I was having problem with "broken packages" error. I tried few solution but they went in vain. Then I tried one:

removing source.list from /etc/apt/

I thought rebuilding source.list will fix the issue.

and then did an

sudo apt-get autoremove

which I reckon, removed major components as well.

Now, After reboot I login using a terminal and cannot install any program for example: ubuntu-desktop using apt.

Please advise how to recover the system or install desktop environment in this state.

  • If you removed your /etc/apt/sources.list, then you removed all major (non-3rd party) software repositories from your system so normal Ubuntu software can't be installed until sources.list file is re-created (assuming your software lists were updated by sudo apt update). You mention rebuilding 'sources.list'; how did you 'rebuild' it?
    – guiverc
    Feb 1 '20 at 12:14
  • 1. actually i didn't rebuil it before autoremove command 2. I did restore the list (move back the backup to e/etc/apt as i can login in via a terminal but there is no desktop. ( as in case of a server install)
    – omer
    Feb 1 '20 at 12:19
  • 1
    sudo apt autoremove only removes packages that were installed to satisfy certain other packages you installed. They'll only get removed if you removed the reason they were installed (eg. by removing the packages that caused their install). apt autoremove only cleans up some space from commands you'd executed earlier, so any errors of removal were actually apt remove commands performed before the autoremove
    – guiverc
    Feb 1 '20 at 12:19
  • 1
    :) run sudo apt update to update your software lists & apt install should find ubuntu software again. For the broken packages, try sudo apt -f install and read any error messages there (they're the answer to fixing any problems it can't auto fix)
    – guiverc
    Feb 1 '20 at 12:29
  • 1
    You haven't given release details so apt install it (ubuntu-desktop for 16.04, ubuntu-unity-desktop` for 18.04 or later). If you have errors, add them to your question or package isn't found, apt-cache policy ubuntu-desktop (if sources.lists is correct you'll see results)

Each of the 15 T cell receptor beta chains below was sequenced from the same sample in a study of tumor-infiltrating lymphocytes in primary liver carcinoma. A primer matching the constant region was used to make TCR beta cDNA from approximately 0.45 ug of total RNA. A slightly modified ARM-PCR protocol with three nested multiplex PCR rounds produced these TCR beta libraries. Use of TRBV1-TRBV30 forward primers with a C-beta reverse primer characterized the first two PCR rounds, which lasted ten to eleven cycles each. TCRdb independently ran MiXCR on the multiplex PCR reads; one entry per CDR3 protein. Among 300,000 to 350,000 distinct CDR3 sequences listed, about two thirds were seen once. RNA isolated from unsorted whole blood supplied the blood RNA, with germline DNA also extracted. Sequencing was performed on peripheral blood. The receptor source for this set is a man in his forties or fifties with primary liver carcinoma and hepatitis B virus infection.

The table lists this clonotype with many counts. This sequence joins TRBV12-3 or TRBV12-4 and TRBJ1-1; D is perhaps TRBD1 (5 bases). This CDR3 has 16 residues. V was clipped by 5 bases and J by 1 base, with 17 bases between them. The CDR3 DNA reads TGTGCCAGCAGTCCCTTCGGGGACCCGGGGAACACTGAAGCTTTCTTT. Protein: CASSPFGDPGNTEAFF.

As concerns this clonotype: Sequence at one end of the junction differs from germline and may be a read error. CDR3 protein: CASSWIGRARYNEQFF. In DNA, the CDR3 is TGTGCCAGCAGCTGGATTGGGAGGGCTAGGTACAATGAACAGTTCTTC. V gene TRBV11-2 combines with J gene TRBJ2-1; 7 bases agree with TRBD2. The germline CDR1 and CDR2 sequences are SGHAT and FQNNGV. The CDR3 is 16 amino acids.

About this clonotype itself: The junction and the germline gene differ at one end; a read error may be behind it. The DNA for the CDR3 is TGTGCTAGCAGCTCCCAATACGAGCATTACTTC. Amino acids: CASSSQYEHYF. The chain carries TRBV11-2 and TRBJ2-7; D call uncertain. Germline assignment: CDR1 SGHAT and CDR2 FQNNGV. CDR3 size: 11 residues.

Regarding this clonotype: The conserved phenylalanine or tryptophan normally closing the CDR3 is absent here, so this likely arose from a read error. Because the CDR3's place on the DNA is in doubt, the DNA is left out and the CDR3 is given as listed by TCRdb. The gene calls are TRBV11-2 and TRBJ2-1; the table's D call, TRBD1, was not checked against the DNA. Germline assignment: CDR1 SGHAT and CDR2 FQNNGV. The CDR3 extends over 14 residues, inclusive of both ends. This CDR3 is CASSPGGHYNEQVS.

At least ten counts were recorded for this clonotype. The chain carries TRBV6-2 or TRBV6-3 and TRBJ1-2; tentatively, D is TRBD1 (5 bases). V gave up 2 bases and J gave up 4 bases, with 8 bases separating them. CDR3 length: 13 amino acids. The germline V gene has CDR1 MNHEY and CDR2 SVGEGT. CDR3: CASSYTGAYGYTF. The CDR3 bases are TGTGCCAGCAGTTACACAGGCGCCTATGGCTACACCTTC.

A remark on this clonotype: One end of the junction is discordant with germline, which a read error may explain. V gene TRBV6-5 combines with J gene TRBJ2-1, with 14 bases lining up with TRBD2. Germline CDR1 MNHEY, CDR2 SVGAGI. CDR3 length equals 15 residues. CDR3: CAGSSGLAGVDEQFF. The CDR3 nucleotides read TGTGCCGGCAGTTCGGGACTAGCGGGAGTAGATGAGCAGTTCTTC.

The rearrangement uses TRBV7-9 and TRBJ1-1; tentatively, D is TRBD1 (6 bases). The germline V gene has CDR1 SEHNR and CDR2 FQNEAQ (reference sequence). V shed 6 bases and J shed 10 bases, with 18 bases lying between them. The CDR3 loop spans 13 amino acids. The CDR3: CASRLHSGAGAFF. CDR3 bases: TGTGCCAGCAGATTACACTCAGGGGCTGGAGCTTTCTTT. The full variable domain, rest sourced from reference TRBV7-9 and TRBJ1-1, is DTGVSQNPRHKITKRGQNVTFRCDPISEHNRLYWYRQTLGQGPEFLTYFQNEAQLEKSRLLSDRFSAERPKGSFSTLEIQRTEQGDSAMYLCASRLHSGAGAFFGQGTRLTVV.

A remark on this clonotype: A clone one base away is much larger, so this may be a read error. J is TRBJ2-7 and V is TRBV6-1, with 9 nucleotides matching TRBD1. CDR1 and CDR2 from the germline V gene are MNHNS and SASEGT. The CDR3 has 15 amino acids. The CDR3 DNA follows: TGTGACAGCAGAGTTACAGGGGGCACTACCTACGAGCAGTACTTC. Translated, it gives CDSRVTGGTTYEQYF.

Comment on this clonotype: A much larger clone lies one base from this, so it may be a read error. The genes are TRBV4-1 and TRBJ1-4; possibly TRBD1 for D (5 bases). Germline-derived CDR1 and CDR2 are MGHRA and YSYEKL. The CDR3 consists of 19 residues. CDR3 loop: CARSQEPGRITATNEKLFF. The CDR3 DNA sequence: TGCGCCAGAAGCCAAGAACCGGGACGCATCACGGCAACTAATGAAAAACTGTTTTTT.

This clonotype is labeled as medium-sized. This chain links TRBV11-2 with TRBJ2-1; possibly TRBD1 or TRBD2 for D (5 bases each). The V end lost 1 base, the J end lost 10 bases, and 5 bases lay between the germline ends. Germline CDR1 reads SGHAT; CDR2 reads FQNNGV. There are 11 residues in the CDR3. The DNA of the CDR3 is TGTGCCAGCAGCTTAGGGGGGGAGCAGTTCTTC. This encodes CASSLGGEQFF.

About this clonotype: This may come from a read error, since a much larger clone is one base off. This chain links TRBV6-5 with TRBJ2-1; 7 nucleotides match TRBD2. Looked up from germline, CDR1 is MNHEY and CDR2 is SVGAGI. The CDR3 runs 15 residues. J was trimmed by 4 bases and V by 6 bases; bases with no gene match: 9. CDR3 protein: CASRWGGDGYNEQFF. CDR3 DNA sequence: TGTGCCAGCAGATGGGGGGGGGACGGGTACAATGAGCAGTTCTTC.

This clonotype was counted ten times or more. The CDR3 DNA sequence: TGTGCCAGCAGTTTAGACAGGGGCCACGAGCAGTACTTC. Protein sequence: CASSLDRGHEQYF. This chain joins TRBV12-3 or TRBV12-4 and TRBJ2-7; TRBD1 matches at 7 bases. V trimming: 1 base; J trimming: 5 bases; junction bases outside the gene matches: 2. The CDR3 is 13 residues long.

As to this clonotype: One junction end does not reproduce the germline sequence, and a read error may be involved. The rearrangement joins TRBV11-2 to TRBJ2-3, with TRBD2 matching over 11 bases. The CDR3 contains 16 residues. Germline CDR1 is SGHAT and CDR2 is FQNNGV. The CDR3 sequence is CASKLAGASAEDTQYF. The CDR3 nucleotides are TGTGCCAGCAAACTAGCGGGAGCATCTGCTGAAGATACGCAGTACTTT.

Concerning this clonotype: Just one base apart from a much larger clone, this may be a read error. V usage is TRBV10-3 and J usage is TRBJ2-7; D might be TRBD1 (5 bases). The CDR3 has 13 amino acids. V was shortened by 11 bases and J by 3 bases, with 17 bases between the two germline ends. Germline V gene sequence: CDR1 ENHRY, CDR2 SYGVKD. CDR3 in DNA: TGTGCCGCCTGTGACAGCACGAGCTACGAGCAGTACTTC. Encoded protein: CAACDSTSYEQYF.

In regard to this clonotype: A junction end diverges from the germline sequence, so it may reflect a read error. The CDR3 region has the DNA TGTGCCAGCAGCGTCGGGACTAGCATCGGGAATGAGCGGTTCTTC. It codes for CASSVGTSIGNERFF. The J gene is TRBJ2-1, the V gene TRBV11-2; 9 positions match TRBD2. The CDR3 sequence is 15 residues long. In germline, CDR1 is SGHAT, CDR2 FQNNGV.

– guiverc
    Feb 1 '20 at 12:33

You can always reinstall the same Ubuntu version without reformatting the system directory. In that case, all you user files and settings will stay in place. At most, you may need to reinstall some applications you installed yourself.

To recover your system this way, boot up an installation medium of the same Ubuntu version. In the Installer, on the "Installation type" dialog, select "Something else". Indicate your current system partition as the partition to be used as root ("/") and uncheck the "format" checkbox. If you had a home folder or any other part of the system on another partition, reassign the same partitions, making sure "format" is unchecked.

This will repair your system while leaving your setup largely in place, except from some applications you may need to reinstall. After reinstall, also these applications will continue to be configured as before, because your user preferences are still in place.

Needless to say, even if this preserves all your date, make sure that the back up of all your personal user data is updated before proceeding.

  • thank you for the suggestion. I will make it the last resort. first I am testing the possibilities to recover from thia state. If not, will do the normal recovery as you suggested.
    – omer
    Feb 1 '20 at 12:48

Your Answer

By clicking “Post Your Answer”, you agree to our terms of service, privacy policy and cookie policy

Not the answer you're looking for? Browse other questions tagged or ask your own question.